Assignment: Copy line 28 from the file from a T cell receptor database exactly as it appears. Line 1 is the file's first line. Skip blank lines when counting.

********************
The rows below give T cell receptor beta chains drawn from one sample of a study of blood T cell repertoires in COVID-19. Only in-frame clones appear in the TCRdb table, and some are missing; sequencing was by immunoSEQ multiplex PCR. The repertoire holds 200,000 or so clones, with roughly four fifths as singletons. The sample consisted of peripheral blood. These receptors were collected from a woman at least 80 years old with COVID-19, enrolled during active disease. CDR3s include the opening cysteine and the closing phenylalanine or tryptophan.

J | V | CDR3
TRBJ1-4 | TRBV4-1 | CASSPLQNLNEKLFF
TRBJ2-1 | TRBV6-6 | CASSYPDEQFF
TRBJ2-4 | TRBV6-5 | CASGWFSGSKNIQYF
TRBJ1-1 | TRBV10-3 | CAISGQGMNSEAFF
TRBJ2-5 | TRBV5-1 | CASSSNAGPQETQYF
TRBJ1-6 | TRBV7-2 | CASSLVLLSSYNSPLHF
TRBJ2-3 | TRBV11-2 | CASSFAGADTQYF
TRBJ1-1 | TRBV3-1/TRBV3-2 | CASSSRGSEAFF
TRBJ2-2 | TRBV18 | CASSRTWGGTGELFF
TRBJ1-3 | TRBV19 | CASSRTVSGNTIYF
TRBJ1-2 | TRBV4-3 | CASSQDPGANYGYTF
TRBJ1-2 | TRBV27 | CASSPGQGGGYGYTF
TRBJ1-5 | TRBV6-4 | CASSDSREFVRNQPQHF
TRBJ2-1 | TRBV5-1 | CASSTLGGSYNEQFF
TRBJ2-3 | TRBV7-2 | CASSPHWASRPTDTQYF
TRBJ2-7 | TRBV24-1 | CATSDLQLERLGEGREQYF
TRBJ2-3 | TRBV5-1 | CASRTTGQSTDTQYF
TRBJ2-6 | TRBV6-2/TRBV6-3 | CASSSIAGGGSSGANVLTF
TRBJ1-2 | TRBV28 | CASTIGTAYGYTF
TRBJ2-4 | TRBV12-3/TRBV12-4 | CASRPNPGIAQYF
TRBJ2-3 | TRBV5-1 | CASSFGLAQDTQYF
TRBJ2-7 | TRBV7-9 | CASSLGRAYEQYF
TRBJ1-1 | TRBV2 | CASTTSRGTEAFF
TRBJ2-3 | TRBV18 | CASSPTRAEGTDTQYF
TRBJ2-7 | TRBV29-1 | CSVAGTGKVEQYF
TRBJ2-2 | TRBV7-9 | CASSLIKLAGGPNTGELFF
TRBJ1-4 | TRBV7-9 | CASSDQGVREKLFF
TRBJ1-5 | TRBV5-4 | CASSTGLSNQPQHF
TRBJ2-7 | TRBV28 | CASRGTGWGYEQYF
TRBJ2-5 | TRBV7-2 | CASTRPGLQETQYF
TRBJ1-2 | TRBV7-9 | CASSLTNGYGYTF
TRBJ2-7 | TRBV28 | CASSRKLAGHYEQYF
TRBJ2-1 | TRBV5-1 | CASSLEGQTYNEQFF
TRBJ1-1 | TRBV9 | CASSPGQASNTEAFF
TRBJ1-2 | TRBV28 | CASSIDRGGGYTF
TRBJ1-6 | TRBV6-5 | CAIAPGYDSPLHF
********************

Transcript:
TRBJ2-2 | TRBV7-9 | CASSLIKLAGGPNTGELFF